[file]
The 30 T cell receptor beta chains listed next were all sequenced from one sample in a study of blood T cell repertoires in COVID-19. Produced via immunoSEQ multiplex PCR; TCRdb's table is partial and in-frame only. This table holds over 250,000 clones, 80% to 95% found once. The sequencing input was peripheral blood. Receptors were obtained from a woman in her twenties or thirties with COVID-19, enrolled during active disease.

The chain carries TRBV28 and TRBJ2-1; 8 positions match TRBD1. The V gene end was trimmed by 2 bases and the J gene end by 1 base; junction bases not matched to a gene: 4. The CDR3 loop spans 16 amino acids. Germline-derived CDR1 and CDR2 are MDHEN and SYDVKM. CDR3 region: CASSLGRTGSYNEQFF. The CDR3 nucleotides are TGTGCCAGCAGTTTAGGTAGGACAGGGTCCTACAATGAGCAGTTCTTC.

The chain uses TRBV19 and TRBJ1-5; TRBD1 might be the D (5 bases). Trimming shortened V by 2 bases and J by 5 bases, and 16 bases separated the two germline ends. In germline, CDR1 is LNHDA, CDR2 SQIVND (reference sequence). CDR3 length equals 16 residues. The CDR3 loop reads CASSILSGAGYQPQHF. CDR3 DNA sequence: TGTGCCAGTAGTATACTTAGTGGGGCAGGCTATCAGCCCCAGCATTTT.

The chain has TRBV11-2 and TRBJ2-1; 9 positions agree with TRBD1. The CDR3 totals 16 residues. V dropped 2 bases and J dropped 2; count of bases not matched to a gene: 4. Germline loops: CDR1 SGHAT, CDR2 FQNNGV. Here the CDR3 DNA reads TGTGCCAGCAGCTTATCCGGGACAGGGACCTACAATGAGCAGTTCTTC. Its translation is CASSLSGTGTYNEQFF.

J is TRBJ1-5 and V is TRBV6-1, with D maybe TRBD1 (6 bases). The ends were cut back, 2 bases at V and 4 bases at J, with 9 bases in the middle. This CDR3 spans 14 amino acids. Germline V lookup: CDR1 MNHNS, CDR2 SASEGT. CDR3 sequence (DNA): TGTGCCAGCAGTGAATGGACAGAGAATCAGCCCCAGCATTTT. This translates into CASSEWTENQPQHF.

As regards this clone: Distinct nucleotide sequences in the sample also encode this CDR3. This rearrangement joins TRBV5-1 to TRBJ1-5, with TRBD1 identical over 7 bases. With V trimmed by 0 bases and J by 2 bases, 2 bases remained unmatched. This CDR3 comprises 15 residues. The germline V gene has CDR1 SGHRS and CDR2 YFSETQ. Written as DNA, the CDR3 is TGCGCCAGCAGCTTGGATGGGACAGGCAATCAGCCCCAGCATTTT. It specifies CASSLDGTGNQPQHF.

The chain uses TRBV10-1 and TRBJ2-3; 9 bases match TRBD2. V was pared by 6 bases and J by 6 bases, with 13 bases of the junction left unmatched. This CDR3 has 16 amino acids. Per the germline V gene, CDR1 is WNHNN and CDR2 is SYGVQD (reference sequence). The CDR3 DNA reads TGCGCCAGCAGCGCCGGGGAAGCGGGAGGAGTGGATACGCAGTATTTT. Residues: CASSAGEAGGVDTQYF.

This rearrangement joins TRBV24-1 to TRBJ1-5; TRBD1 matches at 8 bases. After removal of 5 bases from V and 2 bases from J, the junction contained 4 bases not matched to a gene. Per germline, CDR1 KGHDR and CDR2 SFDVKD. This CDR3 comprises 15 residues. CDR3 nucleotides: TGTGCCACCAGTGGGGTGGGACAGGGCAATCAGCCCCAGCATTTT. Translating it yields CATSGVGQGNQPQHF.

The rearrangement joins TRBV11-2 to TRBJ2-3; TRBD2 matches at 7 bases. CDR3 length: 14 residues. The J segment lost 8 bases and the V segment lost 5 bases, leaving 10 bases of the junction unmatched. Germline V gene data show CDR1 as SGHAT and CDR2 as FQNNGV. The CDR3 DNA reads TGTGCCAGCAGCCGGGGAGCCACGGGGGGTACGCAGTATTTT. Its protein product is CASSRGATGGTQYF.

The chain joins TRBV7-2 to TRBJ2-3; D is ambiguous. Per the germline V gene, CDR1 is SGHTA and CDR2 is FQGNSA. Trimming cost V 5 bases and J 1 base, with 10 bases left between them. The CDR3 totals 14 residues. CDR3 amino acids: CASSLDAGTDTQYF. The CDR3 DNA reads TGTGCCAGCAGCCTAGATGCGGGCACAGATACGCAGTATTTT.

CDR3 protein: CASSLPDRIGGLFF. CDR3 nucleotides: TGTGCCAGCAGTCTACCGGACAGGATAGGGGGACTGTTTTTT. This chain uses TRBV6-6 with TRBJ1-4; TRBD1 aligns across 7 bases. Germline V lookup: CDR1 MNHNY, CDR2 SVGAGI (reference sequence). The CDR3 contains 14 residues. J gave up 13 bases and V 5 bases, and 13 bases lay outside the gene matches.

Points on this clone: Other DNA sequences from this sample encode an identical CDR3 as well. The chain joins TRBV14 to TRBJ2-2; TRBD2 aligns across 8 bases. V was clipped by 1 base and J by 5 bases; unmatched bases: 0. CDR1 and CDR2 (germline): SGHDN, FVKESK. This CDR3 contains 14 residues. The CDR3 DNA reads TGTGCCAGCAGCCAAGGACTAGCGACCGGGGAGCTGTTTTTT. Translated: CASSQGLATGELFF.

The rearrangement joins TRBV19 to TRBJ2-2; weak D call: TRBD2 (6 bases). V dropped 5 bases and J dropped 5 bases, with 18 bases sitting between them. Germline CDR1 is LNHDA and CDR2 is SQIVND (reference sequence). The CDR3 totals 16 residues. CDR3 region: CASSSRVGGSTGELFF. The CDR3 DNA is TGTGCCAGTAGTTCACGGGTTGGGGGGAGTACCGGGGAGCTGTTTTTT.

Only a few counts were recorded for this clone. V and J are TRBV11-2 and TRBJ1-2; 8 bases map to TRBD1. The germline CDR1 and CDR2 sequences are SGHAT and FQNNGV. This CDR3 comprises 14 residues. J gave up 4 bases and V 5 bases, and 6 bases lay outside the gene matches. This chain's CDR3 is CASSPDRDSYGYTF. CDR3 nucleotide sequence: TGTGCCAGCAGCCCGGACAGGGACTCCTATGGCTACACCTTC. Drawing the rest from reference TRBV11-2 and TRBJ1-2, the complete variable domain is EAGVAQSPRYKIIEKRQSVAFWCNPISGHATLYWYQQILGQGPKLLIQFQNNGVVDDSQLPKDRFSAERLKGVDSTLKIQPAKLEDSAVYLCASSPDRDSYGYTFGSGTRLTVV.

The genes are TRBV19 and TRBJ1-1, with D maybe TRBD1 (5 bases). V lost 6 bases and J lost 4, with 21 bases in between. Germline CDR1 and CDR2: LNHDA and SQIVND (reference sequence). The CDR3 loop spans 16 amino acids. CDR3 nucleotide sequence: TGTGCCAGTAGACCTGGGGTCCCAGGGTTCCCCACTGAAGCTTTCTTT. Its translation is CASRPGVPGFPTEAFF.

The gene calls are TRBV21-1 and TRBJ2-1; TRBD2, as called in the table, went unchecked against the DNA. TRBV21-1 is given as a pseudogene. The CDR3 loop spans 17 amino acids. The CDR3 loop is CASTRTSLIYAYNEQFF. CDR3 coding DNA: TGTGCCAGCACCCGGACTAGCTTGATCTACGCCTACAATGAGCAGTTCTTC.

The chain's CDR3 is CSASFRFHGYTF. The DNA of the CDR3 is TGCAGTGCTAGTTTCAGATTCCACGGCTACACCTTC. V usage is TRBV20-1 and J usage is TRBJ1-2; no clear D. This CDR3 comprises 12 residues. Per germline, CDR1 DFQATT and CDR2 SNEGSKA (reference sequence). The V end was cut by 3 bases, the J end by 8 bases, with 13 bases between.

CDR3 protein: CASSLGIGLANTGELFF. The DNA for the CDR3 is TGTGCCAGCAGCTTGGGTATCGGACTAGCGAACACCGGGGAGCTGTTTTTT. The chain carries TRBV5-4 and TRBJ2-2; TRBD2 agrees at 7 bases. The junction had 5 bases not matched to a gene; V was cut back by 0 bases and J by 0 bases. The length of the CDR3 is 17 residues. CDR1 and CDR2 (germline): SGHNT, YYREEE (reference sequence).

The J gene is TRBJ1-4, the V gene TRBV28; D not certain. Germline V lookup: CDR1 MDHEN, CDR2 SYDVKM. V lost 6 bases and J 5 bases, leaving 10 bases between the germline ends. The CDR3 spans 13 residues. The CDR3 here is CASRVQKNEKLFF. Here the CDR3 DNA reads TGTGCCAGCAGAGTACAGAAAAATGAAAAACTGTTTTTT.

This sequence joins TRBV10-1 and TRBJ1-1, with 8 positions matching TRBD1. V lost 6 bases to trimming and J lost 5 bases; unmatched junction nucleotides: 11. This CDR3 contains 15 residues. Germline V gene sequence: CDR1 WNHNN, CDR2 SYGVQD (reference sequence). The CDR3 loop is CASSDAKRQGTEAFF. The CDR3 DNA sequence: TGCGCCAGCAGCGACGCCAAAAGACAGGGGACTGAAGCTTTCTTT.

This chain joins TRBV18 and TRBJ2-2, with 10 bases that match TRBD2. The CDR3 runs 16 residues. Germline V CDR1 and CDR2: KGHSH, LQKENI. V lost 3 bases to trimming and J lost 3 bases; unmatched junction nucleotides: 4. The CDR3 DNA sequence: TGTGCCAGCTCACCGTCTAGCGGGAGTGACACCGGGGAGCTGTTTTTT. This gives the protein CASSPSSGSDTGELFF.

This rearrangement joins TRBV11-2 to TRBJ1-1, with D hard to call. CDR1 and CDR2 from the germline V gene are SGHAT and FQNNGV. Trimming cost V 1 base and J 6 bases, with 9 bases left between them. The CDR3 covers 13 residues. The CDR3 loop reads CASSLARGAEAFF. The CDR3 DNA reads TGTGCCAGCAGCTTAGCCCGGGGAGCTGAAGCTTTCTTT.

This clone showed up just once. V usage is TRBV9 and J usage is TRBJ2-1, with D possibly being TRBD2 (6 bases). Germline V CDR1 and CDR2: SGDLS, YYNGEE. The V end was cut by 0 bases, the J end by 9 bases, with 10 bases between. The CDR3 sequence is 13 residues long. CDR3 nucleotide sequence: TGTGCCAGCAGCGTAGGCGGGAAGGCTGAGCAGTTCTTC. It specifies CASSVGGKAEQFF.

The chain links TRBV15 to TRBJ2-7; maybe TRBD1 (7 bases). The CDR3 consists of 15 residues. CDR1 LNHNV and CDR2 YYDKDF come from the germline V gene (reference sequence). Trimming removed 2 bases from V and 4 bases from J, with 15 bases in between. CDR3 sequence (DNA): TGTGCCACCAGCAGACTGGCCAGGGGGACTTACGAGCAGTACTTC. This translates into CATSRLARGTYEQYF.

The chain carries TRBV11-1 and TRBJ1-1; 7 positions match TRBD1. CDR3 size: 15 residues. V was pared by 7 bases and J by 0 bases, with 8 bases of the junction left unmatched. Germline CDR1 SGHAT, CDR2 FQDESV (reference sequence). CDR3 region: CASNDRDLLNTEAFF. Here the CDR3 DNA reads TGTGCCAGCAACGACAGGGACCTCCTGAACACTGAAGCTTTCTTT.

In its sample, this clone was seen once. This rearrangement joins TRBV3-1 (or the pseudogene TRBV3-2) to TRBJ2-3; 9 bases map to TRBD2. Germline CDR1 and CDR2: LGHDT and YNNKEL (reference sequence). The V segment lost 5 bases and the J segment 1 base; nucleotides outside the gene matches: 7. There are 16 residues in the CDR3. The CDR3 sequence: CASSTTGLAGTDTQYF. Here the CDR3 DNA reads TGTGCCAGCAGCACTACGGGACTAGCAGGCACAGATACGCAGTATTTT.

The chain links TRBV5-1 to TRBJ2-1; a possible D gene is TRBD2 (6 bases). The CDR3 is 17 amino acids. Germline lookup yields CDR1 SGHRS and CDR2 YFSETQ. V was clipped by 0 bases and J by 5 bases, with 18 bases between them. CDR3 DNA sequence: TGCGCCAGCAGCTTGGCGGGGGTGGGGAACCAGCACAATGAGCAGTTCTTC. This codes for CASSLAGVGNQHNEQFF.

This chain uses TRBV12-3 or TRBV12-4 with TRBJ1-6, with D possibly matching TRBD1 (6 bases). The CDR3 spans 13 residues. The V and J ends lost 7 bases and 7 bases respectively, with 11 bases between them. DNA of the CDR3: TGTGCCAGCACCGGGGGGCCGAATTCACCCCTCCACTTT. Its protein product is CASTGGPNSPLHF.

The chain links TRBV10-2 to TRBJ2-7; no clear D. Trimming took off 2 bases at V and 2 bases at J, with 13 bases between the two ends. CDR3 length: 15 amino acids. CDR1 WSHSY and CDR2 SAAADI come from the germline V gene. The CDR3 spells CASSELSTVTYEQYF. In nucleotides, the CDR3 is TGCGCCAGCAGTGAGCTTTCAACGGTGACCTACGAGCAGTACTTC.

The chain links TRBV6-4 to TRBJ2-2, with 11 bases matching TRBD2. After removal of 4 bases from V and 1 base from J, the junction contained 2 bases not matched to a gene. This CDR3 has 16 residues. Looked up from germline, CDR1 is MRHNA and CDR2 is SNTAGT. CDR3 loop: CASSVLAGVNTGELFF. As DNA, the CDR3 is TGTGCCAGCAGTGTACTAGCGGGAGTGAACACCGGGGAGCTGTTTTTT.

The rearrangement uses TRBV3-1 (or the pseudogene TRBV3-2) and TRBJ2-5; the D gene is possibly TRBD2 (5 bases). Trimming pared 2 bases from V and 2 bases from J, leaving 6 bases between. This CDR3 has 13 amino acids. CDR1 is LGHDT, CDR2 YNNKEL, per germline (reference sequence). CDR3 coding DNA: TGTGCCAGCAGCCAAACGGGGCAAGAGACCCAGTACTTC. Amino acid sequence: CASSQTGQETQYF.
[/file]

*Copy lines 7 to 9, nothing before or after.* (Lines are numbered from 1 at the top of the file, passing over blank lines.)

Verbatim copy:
The chain uses TRBV10-1 and TRBJ2-3; 9 bases match TRBD2. V was pared by 6 bases and J by 6 bases, with 13 bases of the junction left unmatched. This CDR3 has 16 amino acids. Per the germline V gene, CDR1 is WNHNN and CDR2 is SYGVQD (reference sequence). The CDR3 DNA reads TGCGCCAGCAGCGCCGGGGAAGCGGGAGGAGTGGATACGCAGTATTTT. Residues: CASSAGEAGGVDTQYF.

This rearrangement joins TRBV24-1 to TRBJ1-5; TRBD1 matches at 8 bases. After removal of 5 bases from V and 2 bases from J, the junction contained 4 bases not matched to a gene. Per germline, CDR1 KGHDR and CDR2 SFDVKD. This CDR3 comprises 15 residues. CDR3 nucleotides: TGTGCCACCAGTGGGGTGGGACAGGGCAATCAGCCCCAGCATTTT. Translating it yields CATSGVGQGNQPQHF.

The rearrangement joins TRBV11-2 to TRBJ2-3; TRBD2 matches at 7 bases. CDR3 length: 14 residues. The J segment lost 8 bases and the V segment lost 5 bases, leaving 10 bases of the junction unmatched. Germline V gene data show CDR1 as SGHAT and CDR2 as FQNNGV. The CDR3 DNA reads TGTGCCAGCAGCCGGGGAGCCACGGGGGGTACGCAGTATTTT. Its protein product is CASSRGATGGTQYF.